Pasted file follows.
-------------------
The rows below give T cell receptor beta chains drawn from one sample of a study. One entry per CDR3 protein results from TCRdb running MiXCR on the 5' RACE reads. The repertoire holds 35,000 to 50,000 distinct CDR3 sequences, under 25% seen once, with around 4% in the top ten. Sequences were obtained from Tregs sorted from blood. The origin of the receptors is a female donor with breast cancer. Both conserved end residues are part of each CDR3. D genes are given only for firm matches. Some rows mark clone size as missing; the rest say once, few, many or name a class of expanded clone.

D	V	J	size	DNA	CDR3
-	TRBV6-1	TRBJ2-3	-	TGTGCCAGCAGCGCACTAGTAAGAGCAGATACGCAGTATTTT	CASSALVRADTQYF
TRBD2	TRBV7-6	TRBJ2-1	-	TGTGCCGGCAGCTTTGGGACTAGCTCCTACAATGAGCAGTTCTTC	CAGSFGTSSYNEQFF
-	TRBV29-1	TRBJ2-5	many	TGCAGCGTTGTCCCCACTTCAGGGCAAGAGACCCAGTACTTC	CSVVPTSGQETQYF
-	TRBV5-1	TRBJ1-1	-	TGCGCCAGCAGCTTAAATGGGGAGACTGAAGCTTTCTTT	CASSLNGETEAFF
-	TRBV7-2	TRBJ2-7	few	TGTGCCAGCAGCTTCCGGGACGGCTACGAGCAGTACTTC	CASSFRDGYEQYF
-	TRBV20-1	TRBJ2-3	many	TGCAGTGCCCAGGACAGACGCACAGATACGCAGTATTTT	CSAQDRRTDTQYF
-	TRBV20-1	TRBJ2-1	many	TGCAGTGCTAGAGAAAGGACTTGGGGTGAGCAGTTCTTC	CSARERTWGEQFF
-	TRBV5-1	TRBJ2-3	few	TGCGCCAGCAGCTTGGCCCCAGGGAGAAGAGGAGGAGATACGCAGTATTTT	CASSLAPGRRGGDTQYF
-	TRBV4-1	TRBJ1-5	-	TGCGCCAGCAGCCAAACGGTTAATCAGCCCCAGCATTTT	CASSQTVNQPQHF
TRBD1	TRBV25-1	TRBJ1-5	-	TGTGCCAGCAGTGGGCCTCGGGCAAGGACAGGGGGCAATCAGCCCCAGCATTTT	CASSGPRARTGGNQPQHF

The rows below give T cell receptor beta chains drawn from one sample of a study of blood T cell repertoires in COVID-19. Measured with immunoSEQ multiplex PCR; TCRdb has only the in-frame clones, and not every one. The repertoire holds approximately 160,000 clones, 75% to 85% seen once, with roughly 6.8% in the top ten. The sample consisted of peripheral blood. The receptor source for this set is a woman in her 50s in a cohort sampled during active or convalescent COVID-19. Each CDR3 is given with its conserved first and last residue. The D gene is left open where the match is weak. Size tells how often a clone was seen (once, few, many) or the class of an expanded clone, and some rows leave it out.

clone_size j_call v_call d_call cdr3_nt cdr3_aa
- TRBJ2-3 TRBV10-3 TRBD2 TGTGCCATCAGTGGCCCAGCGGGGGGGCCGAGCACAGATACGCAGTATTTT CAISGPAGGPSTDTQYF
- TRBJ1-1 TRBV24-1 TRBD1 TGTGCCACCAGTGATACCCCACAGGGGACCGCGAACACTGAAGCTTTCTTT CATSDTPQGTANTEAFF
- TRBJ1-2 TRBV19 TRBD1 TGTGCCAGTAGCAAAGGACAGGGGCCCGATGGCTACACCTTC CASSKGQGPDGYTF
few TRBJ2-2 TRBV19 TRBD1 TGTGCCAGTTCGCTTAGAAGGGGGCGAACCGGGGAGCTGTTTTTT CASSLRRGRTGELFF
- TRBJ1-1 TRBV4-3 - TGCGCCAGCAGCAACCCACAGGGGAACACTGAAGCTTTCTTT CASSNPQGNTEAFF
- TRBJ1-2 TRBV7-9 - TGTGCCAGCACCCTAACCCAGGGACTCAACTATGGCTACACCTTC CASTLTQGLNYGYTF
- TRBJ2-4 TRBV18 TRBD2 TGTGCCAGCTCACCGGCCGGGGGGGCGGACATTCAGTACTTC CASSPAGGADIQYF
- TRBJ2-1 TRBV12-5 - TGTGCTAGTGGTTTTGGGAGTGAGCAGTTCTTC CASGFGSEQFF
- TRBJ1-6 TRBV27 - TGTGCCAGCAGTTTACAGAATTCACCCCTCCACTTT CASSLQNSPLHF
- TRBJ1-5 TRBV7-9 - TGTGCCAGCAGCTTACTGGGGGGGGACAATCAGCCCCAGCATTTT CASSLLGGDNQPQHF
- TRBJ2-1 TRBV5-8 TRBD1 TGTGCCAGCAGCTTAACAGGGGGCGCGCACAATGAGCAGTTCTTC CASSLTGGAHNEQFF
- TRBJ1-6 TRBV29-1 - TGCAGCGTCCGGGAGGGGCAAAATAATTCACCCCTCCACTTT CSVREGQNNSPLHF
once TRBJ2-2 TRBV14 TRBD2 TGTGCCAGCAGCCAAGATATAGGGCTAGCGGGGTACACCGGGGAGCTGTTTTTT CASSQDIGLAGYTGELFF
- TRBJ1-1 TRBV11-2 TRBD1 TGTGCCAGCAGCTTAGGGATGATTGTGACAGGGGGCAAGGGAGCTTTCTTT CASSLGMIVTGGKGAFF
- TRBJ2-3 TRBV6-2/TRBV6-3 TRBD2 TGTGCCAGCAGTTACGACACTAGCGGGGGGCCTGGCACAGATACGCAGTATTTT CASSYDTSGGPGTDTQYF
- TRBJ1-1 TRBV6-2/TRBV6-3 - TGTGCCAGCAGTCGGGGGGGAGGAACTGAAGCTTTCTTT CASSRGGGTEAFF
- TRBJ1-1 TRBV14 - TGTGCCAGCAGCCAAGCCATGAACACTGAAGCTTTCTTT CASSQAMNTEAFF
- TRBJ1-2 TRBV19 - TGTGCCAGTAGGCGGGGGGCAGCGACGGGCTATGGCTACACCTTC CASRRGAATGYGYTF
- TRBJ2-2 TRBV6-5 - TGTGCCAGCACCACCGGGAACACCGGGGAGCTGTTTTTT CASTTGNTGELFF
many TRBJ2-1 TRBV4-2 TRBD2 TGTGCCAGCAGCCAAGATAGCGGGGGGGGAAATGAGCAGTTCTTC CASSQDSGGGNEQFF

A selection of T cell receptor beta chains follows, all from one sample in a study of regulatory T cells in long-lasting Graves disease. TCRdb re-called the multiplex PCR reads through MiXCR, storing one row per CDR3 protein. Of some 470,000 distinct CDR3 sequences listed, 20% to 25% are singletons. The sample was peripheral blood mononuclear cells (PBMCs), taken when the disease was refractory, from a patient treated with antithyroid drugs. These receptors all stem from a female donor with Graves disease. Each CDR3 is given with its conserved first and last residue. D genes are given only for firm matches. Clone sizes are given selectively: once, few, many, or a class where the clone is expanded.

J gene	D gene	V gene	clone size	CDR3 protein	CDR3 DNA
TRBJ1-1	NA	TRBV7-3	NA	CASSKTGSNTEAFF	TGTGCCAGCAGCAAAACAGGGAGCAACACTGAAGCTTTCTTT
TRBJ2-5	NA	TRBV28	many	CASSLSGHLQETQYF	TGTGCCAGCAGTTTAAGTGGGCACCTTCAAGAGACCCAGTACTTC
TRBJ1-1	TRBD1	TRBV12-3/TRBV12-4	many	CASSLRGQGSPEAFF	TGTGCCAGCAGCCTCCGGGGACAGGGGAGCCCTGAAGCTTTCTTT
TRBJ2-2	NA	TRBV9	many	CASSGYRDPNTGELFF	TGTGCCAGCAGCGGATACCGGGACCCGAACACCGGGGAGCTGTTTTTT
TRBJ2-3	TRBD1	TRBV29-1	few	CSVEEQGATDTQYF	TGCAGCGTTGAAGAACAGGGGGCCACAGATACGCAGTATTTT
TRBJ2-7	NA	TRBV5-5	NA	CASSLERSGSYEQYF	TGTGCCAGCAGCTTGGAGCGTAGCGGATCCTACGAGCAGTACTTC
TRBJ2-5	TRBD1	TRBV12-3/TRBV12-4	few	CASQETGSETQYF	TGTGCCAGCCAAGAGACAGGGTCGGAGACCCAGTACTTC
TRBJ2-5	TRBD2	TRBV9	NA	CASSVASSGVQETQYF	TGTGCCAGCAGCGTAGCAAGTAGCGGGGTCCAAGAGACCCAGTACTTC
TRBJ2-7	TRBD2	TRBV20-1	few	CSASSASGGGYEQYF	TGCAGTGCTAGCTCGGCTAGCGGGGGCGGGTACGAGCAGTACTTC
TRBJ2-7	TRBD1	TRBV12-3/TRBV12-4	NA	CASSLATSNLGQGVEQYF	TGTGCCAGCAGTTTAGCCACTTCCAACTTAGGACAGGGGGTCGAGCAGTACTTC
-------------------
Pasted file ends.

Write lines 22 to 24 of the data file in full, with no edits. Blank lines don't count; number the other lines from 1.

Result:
- TRBJ2-1 TRBV12-5 - TGTGCTAGTGGTTTTGGGAGTGAGCAGTTCTTC CASGFGSEQFF
- TRBJ1-6 TRBV27 - TGTGCCAGCAGTTTACAGAATTCACCCCTCCACTTT CASSLQNSPLHF
- TRBJ1-5 TRBV7-9 - TGTGCCAGCAGCTTACTGGGGGGGGACAATCAGCCCCAGCATTTT CASSLLGGDNQPQHF